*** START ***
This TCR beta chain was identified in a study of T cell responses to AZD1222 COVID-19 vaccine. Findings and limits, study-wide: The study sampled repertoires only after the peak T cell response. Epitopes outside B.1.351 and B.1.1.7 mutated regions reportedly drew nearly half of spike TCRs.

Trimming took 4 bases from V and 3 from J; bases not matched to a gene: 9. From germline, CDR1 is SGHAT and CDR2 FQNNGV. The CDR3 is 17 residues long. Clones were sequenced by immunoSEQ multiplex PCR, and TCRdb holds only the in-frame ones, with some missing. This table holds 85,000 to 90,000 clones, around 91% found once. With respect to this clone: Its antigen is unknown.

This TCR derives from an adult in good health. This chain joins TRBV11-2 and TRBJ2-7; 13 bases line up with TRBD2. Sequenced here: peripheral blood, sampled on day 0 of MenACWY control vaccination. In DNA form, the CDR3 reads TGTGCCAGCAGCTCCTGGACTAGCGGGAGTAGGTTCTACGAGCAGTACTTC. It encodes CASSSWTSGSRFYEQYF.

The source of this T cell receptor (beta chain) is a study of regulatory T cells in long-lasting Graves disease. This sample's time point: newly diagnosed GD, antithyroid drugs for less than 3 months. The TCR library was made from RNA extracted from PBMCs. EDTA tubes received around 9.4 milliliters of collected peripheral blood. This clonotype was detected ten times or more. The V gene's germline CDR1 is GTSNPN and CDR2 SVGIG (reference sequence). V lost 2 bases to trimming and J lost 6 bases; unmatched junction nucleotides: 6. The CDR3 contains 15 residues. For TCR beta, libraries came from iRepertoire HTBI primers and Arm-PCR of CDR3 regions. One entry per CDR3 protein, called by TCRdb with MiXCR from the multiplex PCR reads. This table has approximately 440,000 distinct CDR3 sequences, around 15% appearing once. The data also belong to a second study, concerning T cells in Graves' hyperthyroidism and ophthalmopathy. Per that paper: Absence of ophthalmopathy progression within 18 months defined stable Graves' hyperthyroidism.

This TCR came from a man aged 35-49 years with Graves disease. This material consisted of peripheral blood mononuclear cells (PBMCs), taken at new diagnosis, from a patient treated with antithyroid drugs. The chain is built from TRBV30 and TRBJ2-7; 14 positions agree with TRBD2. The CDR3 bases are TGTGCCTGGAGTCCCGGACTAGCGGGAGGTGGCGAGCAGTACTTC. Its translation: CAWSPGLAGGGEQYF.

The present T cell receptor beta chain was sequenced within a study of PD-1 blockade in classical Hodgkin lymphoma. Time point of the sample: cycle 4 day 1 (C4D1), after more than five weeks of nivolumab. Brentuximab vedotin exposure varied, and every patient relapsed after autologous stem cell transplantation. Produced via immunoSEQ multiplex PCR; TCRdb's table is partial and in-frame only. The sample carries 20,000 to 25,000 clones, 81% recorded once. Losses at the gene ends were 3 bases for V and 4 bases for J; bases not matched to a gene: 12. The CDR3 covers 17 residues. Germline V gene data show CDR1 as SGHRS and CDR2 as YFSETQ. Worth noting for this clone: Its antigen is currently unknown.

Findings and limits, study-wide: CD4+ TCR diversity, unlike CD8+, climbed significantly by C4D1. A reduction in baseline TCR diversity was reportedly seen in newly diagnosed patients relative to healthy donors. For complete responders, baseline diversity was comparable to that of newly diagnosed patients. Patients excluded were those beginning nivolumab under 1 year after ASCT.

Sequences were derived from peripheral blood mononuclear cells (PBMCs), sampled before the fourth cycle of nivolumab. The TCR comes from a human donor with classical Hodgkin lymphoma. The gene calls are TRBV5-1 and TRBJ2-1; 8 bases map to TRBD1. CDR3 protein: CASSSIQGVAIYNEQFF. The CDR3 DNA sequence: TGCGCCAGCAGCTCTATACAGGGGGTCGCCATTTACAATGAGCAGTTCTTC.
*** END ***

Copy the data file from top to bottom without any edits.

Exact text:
This TCR beta chain was identified in a study of T cell responses to AZD1222 COVID-19 vaccine. Findings and limits, study-wide: The study sampled repertoires only after the peak T cell response. Epitopes outside B.1.351 and B.1.1.7 mutated regions reportedly drew nearly half of spike TCRs.

Trimming took 4 bases from V and 3 from J; bases not matched to a gene: 9. From germline, CDR1 is SGHAT and CDR2 FQNNGV. The CDR3 is 17 residues long. Clones were sequenced by immunoSEQ multiplex PCR, and TCRdb holds only the in-frame ones, with some missing. This table holds 85,000 to 90,000 clones, around 91% found once. With respect to this clone: Its antigen is unknown.

This TCR derives from an adult in good health. This chain joins TRBV11-2 and TRBJ2-7; 13 bases line up with TRBD2. Sequenced here: peripheral blood, sampled on day 0 of MenACWY control vaccination. In DNA form, the CDR3 reads TGTGCCAGCAGCTCCTGGACTAGCGGGAGTAGGTTCTACGAGCAGTACTTC. It encodes CASSSWTSGSRFYEQYF.

The source of this T cell receptor (beta chain) is a study of regulatory T cells in long-lasting Graves disease. This sample's time point: newly diagnosed GD, antithyroid drugs for less than 3 months. The TCR library was made from RNA extracted from PBMCs. EDTA tubes received around 9.4 milliliters of collected peripheral blood. This clonotype was detected ten times or more. The V gene's germline CDR1 is GTSNPN and CDR2 SVGIG (reference sequence). V lost 2 bases to trimming and J lost 6 bases; unmatched junction nucleotides: 6. The CDR3 contains 15 residues. For TCR beta, libraries came from iRepertoire HTBI primers and Arm-PCR of CDR3 regions. One entry per CDR3 protein, called by TCRdb with MiXCR from the multiplex PCR reads. This table has approximately 440,000 distinct CDR3 sequences, around 15% appearing once. The data also belong to a second study, concerning T cells in Graves' hyperthyroidism and ophthalmopathy. Per that paper: Absence of ophthalmopathy progression within 18 months defined stable Graves' hyperthyroidism.

This TCR came from a man aged 35-49 years with Graves disease. This material consisted of peripheral blood mononuclear cells (PBMCs), taken at new diagnosis, from a patient treated with antithyroid drugs. The chain is built from TRBV30 and TRBJ2-7; 14 positions agree with TRBD2. The CDR3 bases are TGTGCCTGGAGTCCCGGACTAGCGGGAGGTGGCGAGCAGTACTTC. Its translation: CAWSPGLAGGGEQYF.

The present T cell receptor beta chain was sequenced within a study of PD-1 blockade in classical Hodgkin lymphoma. Time point of the sample: cycle 4 day 1 (C4D1), after more than five weeks of nivolumab. Brentuximab vedotin exposure varied, and every patient relapsed after autologous stem cell transplantation. Produced via immunoSEQ multiplex PCR; TCRdb's table is partial and in-frame only. The sample carries 20,000 to 25,000 clones, 81% recorded once. Losses at the gene ends were 3 bases for V and 4 bases for J; bases not matched to a gene: 12. The CDR3 covers 17 residues. Germline V gene data show CDR1 as SGHRS and CDR2 as YFSETQ. Worth noting for this clone: Its antigen is currently unknown.

Findings and limits, study-wide: CD4+ TCR diversity, unlike CD8+, climbed significantly by C4D1. A reduction in baseline TCR diversity was reportedly seen in newly diagnosed patients relative to healthy donors. For complete responders, baseline diversity was comparable to that of newly diagnosed patients. Patients excluded were those beginning nivolumab under 1 year after ASCT.

Sequences were derived from peripheral blood mononuclear cells (PBMCs), sampled before the fourth cycle of nivolumab. The TCR comes from a human donor with classical Hodgkin lymphoma. The gene calls are TRBV5-1 and TRBJ2-1; 8 bases map to TRBD1. CDR3 protein: CASSSIQGVAIYNEQFF. The CDR3 DNA sequence: TGCGCCAGCAGCTCTATACAGGGGGTCGCCATTTACAATGAGCAGTTCTTC.